Everything You Need To Know About IndyCar's 'Woke' Hybrids

Image: Mid-Ohio
Image: Mid-Ohio

IndyCar has been threatening to introduce a simple hybrid energy system to its race cars for the better part of a decade. The series finally had a plan in place to implement such a change for the start of the 2022 season, which it announced in late 2019. Then COVID happened and the electrified DW-12 chassis was pushed back. This week the series announced that it will finally actually really be pushing hybrid drive live in the middle of the current season. This spec system, jointly developed between Honda and Chevrolet, will make its bow at the Mid-Ohio round of the season on July 7. Here’s what you need to know about it.

Some Fans Hate It

There has been major online backlash regarding the hybrid system from the sport’s most vocal (and ignorant) fans. IndyCar has been hit with the same “Go Woke Go Broke” nonsense all year from all the folks who remember how things yoostabee. Some are complaining that it was the hybrid system that ruined Formula One, noting stark dominance by Mercedes and then Red Bull, disregarding all of the other myriad reasons F1 is uncompetitive right now.


The dorks who still associate the word “hybrid” with a 1999 Toyota Prius need to wake up and move on. In the modern era of the racing, some of the most exciting racing on the planet is happening with a hybrid rules package. Every Le Mans winning car has been hybrid since 2012. IMSA’s hybrid GTP class is providing some of the best racing around right now. Grow up.

The Tech Is Pretty Cool

IndyCar has been using the same Dallara DW-12 chassis since 2012 largely unchanged. In order to keep budgets in check, the series had to develop a hybrid system that would work with the existing chassis and fit within the current bodywork. The engineers also had to work to keep the weight and power output of the system relatively low to avoid expensive re-engineering of the suspension.

As a result the new motor generator unit will fit within the car’s transmission bellhousing, regardless of Honda or Chevrolet power. This little electric motor will both harvest and deploy the extra energy through the rear wheels. The whole system weighs just around 120 pounds, thanks to the use of 48 volt ultracapacitors instead of batteries. Capacitors charge and discharge much quicker than traditional batteries, making it ideal for this application.

For now the little motor will provide the IndyCar drivers an extra 60 horsepower boost on application by the driver. When the MGU power is applied at the same time as the existing push-to-pass 50 horsepower overboost function, these IndyCars will be putting down over 850 horsepower for the first time in over twenty years. Once the series has had an opportunity to monitor how this affects the racing, the power output could be pushed up over 100 horsepower. If IndyCar chooses to do that, we could see 900-horsepower race cars at the Indianapolis 500!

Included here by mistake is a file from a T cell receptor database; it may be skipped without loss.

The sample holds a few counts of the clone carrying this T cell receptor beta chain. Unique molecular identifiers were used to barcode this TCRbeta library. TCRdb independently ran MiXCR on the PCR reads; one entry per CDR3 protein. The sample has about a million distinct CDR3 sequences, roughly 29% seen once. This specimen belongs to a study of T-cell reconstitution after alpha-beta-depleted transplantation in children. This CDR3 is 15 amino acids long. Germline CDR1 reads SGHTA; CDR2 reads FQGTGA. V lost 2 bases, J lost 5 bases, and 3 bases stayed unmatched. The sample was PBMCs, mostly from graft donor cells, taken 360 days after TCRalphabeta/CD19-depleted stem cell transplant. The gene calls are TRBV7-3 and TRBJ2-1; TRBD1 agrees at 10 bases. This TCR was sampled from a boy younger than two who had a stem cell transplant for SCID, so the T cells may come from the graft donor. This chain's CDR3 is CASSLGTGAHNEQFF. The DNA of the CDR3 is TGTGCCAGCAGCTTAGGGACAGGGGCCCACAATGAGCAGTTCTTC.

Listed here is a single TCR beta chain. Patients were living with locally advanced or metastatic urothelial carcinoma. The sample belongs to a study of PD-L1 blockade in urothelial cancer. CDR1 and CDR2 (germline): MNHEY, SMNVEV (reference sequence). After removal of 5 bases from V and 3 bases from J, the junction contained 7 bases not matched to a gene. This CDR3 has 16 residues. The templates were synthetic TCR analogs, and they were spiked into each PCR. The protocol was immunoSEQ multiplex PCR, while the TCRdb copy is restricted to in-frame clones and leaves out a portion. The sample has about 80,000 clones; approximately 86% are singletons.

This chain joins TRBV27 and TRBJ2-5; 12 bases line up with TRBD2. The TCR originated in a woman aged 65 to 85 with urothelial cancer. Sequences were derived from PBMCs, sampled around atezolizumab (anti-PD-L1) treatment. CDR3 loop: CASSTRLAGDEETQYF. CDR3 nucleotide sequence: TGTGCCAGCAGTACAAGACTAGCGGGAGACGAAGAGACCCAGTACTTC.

How It Drives

Well, while there have been a few tests implemented by IndyCar regarding the new hybrid system since last fall, we don’t yet know much about how it drives. We can assume that the drivers will be moving their braking bias further forward as energy recovery does a bit at the rear end. We’ll probably see a few more spins or lockups than usual thanks to this fact. With a bit extra power, there’s probably going to be some more power on oversteerThe drivers are keeping pretty mum about their experience.

Thankfully Honda built a totally wild CR-V with the 2024 IndyCar hybrid powertrain in the back. You can see a bit more about how it delivers the power and what the system looks like in this video below.

Unlike the existing push-to-pass function that IndyCar only allows drivers to use a certain number of seconds per race, the hybrid boost won’t have a limit. Even if a driver runs out of P2P presses, they can still hit the hybrid button every lap, whether playing offense or defense. There will, however, be a limit to how much power can be harvested and deployed each lap. This is largely an effect of the use of capacitors over batteries, but it is also the ability for the series to keep the racing competitive.

One thing I really like about this system is the fact that it gives the drivers an extra tool to put down a fast lap. Anything that a driver could mess up or forget about or misuse is going to make for better racing.

And in case you were worried, the sound of the 2.2-liter V6 engines hasn’t been diminished one iota. There might be a little extra hybrid whine undertone that you can pick up every now and again, but for the most part, it’ll sound just like the IndyCars you know and love.

I, for one, am looking forward to the new era of hybrid IndyCar racing. I’m hopeful that the move will entice some more manufacturers aboard the series. Maybe Porsche will come back? I think it’ll be good. I’m heading to Mid-Ohio for the first race, so I’ll let you know what it’s like trackside in July.

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